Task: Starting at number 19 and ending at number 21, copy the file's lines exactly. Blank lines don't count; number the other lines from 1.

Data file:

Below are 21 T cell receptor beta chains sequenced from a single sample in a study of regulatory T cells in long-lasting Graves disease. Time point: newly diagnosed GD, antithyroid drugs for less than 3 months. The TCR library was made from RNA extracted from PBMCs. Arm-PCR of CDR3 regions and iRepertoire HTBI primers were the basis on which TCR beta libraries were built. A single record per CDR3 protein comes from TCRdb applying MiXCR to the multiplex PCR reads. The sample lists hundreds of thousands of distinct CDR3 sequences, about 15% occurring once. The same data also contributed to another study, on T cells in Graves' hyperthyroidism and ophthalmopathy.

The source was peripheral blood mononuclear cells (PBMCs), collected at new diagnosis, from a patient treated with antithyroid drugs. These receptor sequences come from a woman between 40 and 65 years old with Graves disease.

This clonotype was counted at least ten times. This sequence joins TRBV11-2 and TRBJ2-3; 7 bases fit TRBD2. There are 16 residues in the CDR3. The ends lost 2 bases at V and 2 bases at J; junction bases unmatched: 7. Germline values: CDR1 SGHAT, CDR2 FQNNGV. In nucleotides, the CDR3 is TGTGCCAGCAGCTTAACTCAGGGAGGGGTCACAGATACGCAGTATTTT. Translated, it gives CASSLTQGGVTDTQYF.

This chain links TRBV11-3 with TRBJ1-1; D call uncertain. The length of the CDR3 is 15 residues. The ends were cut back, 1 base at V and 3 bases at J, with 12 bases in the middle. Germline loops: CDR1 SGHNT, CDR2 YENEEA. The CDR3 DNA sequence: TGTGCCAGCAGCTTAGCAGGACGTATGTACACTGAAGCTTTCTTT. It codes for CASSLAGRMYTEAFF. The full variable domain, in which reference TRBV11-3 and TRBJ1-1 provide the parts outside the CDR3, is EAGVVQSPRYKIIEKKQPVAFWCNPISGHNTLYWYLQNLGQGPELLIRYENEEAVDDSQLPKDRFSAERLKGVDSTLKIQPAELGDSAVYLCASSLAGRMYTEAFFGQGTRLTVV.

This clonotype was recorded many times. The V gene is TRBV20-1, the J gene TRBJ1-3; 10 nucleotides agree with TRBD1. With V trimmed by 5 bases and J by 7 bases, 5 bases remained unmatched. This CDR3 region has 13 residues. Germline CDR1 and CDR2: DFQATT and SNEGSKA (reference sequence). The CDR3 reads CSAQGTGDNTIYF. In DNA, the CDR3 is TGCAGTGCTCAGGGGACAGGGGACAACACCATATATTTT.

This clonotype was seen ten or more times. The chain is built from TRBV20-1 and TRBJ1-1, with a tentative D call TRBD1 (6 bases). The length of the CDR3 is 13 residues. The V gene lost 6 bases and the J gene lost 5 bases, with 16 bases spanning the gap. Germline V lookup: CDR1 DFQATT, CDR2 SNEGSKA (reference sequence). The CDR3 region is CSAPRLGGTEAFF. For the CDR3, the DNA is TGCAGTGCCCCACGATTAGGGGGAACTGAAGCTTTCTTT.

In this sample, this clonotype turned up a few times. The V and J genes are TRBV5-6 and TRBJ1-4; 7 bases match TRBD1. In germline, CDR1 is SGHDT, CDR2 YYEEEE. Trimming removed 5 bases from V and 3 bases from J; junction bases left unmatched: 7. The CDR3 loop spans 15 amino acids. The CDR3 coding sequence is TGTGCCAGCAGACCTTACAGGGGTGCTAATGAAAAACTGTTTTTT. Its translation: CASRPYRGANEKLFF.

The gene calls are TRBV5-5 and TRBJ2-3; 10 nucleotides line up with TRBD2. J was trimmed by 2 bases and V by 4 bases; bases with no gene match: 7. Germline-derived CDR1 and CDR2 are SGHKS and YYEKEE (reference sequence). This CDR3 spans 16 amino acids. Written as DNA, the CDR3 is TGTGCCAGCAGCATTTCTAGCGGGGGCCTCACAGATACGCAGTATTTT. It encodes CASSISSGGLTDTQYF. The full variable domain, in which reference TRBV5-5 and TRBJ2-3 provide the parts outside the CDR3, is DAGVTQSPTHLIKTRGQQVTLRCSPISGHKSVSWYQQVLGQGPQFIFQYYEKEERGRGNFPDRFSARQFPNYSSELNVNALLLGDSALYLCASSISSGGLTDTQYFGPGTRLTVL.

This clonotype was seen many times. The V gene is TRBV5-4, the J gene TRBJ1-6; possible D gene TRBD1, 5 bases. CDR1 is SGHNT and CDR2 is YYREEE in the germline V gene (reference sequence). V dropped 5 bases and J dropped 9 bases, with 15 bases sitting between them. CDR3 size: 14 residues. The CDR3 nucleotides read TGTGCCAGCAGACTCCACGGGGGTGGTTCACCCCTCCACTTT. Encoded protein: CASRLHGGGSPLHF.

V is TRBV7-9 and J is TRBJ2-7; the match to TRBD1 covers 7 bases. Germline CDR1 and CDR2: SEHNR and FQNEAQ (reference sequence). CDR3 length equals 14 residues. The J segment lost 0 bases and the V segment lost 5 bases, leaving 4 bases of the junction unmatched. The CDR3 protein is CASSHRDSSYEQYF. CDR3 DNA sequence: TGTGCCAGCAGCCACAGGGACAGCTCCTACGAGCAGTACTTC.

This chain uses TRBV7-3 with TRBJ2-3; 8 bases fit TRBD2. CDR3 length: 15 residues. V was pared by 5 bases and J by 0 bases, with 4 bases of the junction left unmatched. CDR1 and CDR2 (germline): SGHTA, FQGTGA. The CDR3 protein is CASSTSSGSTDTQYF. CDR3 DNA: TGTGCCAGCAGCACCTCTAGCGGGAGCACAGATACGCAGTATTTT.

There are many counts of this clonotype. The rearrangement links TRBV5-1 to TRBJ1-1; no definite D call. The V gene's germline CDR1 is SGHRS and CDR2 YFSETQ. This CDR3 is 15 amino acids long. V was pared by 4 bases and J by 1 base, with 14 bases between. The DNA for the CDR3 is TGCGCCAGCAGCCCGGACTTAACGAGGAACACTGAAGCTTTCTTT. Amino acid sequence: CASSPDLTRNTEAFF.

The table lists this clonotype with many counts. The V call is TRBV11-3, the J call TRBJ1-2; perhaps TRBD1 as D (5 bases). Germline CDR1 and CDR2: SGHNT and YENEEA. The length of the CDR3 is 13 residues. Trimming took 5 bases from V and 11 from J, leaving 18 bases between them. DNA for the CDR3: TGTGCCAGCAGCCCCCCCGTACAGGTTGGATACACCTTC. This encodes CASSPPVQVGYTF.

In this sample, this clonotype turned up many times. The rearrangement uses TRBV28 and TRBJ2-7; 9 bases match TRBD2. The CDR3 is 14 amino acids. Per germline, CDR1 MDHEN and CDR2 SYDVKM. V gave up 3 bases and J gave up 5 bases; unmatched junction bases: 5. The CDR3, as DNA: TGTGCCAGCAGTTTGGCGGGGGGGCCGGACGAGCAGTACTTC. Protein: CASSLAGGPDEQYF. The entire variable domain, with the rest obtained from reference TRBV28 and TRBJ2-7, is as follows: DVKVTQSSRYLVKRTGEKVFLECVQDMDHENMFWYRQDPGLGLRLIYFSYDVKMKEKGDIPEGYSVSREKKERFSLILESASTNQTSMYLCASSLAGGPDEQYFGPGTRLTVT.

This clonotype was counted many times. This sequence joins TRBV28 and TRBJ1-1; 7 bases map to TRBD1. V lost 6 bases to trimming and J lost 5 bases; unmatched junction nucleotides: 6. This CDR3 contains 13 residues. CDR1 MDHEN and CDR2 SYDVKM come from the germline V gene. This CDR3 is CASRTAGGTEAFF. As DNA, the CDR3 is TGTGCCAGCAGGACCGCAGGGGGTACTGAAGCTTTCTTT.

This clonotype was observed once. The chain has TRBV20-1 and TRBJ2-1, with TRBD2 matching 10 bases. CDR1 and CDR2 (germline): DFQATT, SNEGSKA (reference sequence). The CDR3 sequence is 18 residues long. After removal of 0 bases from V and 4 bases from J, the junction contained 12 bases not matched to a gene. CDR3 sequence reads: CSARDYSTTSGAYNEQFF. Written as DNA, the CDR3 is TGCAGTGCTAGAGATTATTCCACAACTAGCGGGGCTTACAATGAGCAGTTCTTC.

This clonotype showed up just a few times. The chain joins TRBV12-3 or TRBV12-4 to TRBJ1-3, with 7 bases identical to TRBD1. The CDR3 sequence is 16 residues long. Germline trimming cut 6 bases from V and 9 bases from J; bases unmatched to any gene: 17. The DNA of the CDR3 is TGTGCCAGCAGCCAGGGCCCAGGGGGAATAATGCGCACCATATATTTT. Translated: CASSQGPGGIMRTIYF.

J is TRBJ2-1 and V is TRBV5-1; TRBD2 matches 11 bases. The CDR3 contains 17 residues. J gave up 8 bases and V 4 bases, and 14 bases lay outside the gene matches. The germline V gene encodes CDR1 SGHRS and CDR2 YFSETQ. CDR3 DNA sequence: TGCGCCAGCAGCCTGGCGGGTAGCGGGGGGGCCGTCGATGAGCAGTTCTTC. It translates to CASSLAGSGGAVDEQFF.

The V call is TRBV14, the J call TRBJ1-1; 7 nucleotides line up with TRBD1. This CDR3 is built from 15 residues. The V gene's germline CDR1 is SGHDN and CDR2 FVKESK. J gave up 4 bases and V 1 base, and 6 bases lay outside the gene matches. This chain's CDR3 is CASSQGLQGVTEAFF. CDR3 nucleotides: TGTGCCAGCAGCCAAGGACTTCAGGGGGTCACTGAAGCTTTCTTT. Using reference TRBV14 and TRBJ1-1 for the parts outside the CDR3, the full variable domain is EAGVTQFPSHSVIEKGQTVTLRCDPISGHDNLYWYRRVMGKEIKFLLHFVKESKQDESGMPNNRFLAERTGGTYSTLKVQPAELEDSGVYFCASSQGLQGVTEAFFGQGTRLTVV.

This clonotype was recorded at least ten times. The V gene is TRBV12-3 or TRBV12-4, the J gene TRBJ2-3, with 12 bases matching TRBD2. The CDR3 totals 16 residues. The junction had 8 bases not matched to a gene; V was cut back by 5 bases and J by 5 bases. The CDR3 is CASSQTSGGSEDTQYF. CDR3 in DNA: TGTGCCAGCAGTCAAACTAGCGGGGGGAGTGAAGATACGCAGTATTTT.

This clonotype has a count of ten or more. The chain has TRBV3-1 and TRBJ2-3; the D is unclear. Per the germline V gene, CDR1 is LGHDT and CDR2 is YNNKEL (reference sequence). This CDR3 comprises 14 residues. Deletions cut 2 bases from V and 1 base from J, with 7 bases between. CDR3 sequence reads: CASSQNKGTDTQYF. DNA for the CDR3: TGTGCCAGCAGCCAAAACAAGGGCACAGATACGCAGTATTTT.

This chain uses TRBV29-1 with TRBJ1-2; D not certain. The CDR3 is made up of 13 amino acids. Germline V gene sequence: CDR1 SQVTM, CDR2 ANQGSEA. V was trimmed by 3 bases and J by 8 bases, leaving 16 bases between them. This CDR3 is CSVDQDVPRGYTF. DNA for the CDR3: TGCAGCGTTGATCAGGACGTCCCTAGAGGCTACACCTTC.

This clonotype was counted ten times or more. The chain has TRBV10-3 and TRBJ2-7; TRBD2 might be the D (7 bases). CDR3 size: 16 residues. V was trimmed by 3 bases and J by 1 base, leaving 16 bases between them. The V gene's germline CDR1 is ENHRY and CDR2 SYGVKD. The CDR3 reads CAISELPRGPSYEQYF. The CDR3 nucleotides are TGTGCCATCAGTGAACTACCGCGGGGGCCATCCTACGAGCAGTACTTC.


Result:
The V call is TRBV14, the J call TRBJ1-1; 7 nucleotides line up with TRBD1. This CDR3 is built from 15 residues. The V gene's germline CDR1 is SGHDN and CDR2 FVKESK. J gave up 4 bases and V 1 base, and 6 bases lay outside the gene matches. This chain's CDR3 is CASSQGLQGVTEAFF. CDR3 nucleotides: TGTGCCAGCAGCCAAGGACTTCAGGGGGTCACTGAAGCTTTCTTT. Using reference TRBV14 and TRBJ1-1 for the parts outside the CDR3, the full variable domain is EAGVTQFPSHSVIEKGQTVTLRCDPISGHDNLYWYRRVMGKEIKFLLHFVKESKQDESGMPNNRFLAERTGGTYSTLKVQPAELEDSGVYFCASSQGLQGVTEAFFGQGTRLTVV.

This clonotype was recorded at least ten times. The V gene is TRBV12-3 or TRBV12-4, the J gene TRBJ2-3, with 12 bases matching TRBD2. The CDR3 totals 16 residues. The junction had 8 bases not matched to a gene; V was cut back by 5 bases and J by 5 bases. The CDR3 is CASSQTSGGSEDTQYF. CDR3 in DNA: TGTGCCAGCAGTCAAACTAGCGGGGGGAGTGAAGATACGCAGTATTTT.

This clonotype has a count of ten or more. The chain has TRBV3-1 and TRBJ2-3; the D is unclear. Per the germline V gene, CDR1 is LGHDT and CDR2 is YNNKEL (reference sequence). This CDR3 comprises 14 residues. Deletions cut 2 bases from V and 1 base from J, with 7 bases between. CDR3 sequence reads: CASSQNKGTDTQYF. DNA for the CDR3: TGTGCCAGCAGCCAAAACAAGGGCACAGATACGCAGTATTTT.